President Joe Biden may not be out of ideas for how to deliver on his economic promises. But he does seem to be out of time.
In his State of the Union address, the president urged lawmakers to "finish the job" - calling for a new tax on the super wealthy, a crackdown on Big Tech companies, and other financial support for families, including family and medical leave.
For those following the issues, it was an oblique way of acknowledging that many of those proposals had already been presented in the last two years and failed to advance, despite Democrats having control of both houses of Congress.
With Republicans now holding a majority in the House of Representatives, the chances of them becoming reality have only lessened.
"A lot of them were not serious legislative proposals - they were campaign points and politics," said Douglas Holtz-Eakin, president of the American Action Forum, a centre-right think tank in Washington. Of the tax increases, he added: "None of those things have a chance of turning into law."
Mr Biden does have some big victories from the last two years to champion - $550bn (£455bn) that the federal government will steer to roads, bridges and other infrastructure projects; $280bn for investments in high tech manufacturing and other research and development; and another nearly $400m for green energy technologies.
But despite those wins, a recent poll by the Washington Post-ABC News found that Republicans and independents overwhelmingly viewed the president as having accomplished little during his time in office. Even 22% of Democrats shared that view.
Analysts said it will be hard to change that perception in the next two years.
Business groups are already pushing back hard against some of the regulatory changes Mr Biden has proposed, such as curbing so-called "junk" fees that banks, airlines and others charge customers, or barring so-called non-compete agreements, which limit the ability of employees to go work for rival businesses.
"Overregulation will stop progress in its tracks," US Chamber of Commerce president Suzanne Clarke wrote on Twitter in response to the president's speech.
Even on issues where there might seem to be appetite for action in both parties, few are expecting results.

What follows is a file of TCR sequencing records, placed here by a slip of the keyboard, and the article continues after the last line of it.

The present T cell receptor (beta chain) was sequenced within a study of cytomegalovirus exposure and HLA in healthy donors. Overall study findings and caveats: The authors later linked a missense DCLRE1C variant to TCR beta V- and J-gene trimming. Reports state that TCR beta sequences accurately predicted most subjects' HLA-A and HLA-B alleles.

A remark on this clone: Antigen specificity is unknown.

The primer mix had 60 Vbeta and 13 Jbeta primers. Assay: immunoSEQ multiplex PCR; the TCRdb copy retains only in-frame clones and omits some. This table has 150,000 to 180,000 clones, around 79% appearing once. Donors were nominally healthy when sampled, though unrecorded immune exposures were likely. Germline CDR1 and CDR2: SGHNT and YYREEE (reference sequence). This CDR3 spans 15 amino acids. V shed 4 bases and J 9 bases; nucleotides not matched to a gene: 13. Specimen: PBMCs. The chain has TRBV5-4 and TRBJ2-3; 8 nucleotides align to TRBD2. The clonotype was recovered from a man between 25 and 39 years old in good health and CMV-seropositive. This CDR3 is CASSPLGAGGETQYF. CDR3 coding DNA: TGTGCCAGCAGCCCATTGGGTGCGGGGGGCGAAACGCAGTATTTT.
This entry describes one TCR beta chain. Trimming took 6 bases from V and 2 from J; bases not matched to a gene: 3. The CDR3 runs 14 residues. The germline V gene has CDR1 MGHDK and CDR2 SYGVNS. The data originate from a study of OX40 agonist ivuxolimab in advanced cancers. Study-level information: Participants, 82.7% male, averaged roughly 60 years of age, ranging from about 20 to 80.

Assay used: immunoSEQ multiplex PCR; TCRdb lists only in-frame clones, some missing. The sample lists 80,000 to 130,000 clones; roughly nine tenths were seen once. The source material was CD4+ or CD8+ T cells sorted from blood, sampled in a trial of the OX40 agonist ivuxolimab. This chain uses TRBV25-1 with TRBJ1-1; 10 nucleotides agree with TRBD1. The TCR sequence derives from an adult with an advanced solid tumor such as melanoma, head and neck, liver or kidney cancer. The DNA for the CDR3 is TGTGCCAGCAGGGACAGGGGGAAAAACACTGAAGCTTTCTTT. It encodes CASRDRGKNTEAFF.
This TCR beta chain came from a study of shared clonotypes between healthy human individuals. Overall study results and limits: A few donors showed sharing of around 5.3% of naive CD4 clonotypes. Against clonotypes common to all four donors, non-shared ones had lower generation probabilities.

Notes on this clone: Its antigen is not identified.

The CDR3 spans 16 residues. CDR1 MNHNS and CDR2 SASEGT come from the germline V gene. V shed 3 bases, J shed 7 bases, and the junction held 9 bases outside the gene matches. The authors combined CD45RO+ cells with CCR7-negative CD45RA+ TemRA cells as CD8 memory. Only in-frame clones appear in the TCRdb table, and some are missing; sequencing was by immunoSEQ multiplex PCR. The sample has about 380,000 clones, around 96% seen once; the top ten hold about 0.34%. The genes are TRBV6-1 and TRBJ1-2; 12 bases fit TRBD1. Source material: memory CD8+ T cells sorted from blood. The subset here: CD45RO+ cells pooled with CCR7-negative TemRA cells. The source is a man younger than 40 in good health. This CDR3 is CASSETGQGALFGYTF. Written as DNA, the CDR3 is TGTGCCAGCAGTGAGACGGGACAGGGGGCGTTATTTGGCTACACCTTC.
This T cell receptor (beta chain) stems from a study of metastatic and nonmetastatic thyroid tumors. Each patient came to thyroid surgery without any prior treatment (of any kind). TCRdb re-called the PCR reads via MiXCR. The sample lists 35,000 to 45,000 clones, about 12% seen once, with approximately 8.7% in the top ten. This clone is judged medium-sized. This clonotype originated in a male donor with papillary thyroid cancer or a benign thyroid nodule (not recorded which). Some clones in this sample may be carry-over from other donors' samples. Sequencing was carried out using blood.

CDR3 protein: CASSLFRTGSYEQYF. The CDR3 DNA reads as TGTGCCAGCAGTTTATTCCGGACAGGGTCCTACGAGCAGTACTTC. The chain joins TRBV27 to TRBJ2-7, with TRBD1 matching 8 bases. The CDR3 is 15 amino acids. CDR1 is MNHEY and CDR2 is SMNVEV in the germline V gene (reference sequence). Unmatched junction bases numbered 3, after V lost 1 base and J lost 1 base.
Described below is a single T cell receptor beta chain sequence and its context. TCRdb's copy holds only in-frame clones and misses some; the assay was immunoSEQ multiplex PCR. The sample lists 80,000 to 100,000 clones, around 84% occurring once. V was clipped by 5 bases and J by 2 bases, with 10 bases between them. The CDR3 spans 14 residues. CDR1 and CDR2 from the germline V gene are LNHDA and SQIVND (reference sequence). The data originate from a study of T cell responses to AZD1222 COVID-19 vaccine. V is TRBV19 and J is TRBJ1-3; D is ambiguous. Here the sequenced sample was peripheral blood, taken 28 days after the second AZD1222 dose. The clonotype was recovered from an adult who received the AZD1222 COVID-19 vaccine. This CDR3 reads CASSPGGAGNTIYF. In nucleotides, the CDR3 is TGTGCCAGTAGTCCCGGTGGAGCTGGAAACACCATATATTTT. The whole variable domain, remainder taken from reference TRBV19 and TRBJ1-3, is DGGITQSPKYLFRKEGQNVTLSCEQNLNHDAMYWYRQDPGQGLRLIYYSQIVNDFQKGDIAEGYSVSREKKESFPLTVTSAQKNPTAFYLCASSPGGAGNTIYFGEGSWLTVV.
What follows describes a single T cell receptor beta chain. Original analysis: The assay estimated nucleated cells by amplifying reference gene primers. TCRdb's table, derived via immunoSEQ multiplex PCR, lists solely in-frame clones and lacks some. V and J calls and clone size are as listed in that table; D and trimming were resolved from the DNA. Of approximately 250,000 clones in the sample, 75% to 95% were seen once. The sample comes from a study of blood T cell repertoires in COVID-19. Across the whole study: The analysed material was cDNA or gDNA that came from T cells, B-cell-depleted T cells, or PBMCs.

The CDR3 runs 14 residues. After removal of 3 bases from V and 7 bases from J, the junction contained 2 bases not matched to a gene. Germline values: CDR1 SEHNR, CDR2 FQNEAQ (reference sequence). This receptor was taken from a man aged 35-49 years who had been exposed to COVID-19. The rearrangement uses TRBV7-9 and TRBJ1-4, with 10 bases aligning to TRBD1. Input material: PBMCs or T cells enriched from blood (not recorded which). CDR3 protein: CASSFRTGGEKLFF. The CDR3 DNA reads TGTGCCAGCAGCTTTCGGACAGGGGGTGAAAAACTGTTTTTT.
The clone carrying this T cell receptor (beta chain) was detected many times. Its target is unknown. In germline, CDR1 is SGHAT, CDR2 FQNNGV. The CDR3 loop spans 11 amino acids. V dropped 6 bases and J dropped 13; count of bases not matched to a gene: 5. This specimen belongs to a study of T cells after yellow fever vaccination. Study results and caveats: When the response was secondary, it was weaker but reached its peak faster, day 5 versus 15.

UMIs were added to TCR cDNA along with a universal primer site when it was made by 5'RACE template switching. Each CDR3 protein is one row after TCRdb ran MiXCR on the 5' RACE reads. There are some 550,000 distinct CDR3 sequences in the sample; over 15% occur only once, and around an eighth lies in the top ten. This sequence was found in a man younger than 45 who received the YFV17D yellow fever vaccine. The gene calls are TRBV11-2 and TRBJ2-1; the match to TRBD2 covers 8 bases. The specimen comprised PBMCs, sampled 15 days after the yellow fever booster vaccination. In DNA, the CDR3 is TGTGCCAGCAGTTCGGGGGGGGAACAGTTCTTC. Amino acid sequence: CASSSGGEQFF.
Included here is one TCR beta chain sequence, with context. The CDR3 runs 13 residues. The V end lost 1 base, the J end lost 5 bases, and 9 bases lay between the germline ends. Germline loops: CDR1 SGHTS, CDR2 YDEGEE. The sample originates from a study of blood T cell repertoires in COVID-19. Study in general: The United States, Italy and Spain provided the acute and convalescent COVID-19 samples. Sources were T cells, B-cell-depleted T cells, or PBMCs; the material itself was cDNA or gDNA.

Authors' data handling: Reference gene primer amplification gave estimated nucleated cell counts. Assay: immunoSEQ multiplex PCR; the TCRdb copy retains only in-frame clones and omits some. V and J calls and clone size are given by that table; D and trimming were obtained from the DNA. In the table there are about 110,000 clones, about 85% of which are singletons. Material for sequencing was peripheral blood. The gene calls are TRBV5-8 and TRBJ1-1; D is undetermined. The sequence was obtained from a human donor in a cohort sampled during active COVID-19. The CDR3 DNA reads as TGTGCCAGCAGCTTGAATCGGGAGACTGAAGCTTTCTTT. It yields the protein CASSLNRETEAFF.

The president's call for action on Big Tech drew applause from both Republicans and Democrats, for example, but talk in Congress on new rules dating back to the Trump administration has yet to produce change.
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Last year, Republicans and Democrats also tried to negotiate a deal that would grant tax changes favoured by business in exchange for expanding the child tax credit, a tax break for families that was credited with lifting millions of children out of poverty when Congress increased it as part of its pandemic relief programme.
Those talks also failed.
"The president doesn't get to pass legislation on his own," said Elaine Maag, senior fellow at the Urban Institute, a Washington think tank focused on issues of equity and opportunity.
"I'm confident that in the Senate there are more than 50 votes to pass an expanded tax credit. I'm much less confident that there are enough votes in the House for a big piece of legislation like that right now."
Elaine Kamarck, a senior fellow at the left-leaning Brookings Institution, says people should not be so quick to write off the president's chances, noting that with such a narrowly divided Congress getting some of his proposals through would only take a few votes.
Republicans have become a more populist party than they were just a few years ago, she added.
"This is not your grandfather's Republican Party where they were all businessmen or Wall Streeters, so you can see a few votes getting picked off," she said.
But Mr Holtz-Eakin said the White House was scaling back its economic message from the big ambitions that Mr Biden ran on for president.
"I think there's a realisation that the Build Back Better agenda was too big. It never really did add up and the American people don't support it," said Mr Holtz-Eakin, pointing to the president's approval ratings, which continue to hover in the low 40%.
Indeed Mr Biden mentioned some of the biggest issues for the progressive Democratic base - such as family and medical leave and student debt relief - only in passing. Raising the minimum wage did not get a nod at all.
Dean Baker, senior economist at the progressive Center for Economic and Policy Research, said Mr Biden is treading a careful path of celebrating his accomplishments without drawing too much attention to the defeats.
"He knows he's not going to get much through this Congress and it doesn't make sense to throw all these things out there that they're just going to ignore," he said. "I think he's just being realistic."